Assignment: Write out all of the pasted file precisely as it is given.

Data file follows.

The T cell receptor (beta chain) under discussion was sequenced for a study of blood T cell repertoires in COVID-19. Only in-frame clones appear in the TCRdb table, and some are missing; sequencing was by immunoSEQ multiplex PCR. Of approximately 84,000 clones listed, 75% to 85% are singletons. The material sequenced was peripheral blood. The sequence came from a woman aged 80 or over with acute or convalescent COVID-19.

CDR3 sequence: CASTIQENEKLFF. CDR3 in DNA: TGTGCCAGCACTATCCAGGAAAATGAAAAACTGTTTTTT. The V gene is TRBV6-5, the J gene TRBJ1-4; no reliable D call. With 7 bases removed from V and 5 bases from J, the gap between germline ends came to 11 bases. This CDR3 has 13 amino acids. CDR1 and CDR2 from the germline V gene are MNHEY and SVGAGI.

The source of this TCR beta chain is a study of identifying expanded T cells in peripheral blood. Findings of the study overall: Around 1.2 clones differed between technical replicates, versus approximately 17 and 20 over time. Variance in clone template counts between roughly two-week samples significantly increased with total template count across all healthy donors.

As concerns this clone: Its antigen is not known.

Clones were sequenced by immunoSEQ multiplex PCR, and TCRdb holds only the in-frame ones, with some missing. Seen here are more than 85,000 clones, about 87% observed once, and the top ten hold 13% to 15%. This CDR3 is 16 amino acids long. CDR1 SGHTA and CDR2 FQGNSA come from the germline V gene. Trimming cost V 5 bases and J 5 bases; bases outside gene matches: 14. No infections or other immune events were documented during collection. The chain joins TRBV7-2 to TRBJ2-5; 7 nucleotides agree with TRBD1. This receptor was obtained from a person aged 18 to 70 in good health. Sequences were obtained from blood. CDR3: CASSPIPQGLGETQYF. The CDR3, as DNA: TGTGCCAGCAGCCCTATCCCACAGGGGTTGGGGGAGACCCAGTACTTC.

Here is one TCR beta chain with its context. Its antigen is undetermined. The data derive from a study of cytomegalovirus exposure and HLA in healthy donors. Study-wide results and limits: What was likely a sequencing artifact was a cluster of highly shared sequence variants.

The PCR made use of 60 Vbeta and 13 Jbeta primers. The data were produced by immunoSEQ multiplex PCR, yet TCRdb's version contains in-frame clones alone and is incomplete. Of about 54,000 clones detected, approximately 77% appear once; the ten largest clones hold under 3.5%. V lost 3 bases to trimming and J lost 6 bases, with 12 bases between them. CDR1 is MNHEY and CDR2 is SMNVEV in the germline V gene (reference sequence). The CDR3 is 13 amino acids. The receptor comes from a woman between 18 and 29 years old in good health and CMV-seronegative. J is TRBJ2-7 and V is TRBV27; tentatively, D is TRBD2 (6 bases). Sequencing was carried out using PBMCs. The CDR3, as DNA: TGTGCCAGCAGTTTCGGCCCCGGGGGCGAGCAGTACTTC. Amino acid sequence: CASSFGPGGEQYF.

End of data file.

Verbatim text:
The T cell receptor (beta chain) under discussion was sequenced for a study of blood T cell repertoires in COVID-19. Only in-frame clones appear in the TCRdb table, and some are missing; sequencing was by immunoSEQ multiplex PCR. Of approximately 84,000 clones listed, 75% to 85% are singletons. The material sequenced was peripheral blood. The sequence came from a woman aged 80 or over with acute or convalescent COVID-19.

CDR3 sequence: CASTIQENEKLFF. CDR3 in DNA: TGTGCCAGCACTATCCAGGAAAATGAAAAACTGTTTTTT. The V gene is TRBV6-5, the J gene TRBJ1-4; no reliable D call. With 7 bases removed from V and 5 bases from J, the gap between germline ends came to 11 bases. This CDR3 has 13 amino acids. CDR1 and CDR2 from the germline V gene are MNHEY and SVGAGI.

The source of this TCR beta chain is a study of identifying expanded T cells in peripheral blood. Findings of the study overall: Around 1.2 clones differed between technical replicates, versus approximately 17 and 20 over time. Variance in clone template counts between roughly two-week samples significantly increased with total template count across all healthy donors.

As concerns this clone: Its antigen is not known.

Clones were sequenced by immunoSEQ multiplex PCR, and TCRdb holds only the in-frame ones, with some missing. Seen here are more than 85,000 clones, about 87% observed once, and the top ten hold 13% to 15%. This CDR3 is 16 amino acids long. CDR1 SGHTA and CDR2 FQGNSA come from the germline V gene. Trimming cost V 5 bases and J 5 bases; bases outside gene matches: 14. No infections or other immune events were documented during collection. The chain joins TRBV7-2 to TRBJ2-5; 7 nucleotides agree with TRBD1. This receptor was obtained from a person aged 18 to 70 in good health. Sequences were obtained from blood. CDR3: CASSPIPQGLGETQYF. The CDR3, as DNA: TGTGCCAGCAGCCCTATCCCACAGGGGTTGGGGGAGACCCAGTACTTC.

Here is one TCR beta chain with its context. Its antigen is undetermined. The data derive from a study of cytomegalovirus exposure and HLA in healthy donors. Study-wide results and limits: What was likely a sequencing artifact was a cluster of highly shared sequence variants.

The PCR made use of 60 Vbeta and 13 Jbeta primers. The data were produced by immunoSEQ multiplex PCR, yet TCRdb's version contains in-frame clones alone and is incomplete. Of about 54,000 clones detected, approximately 77% appear once; the ten largest clones hold under 3.5%. V lost 3 bases to trimming and J lost 6 bases, with 12 bases between them. CDR1 is MNHEY and CDR2 is SMNVEV in the germline V gene (reference sequence). The CDR3 is 13 amino acids. The receptor comes from a woman between 18 and 29 years old in good health and CMV-seronegative. J is TRBJ2-7 and V is TRBV27; tentatively, D is TRBD2 (6 bases). Sequencing was carried out using PBMCs. The CDR3, as DNA: TGTGCCAGCAGTTTCGGCCCCGGGGGCGAGCAGTACTTC. Amino acid sequence: CASSFGPGGEQYF.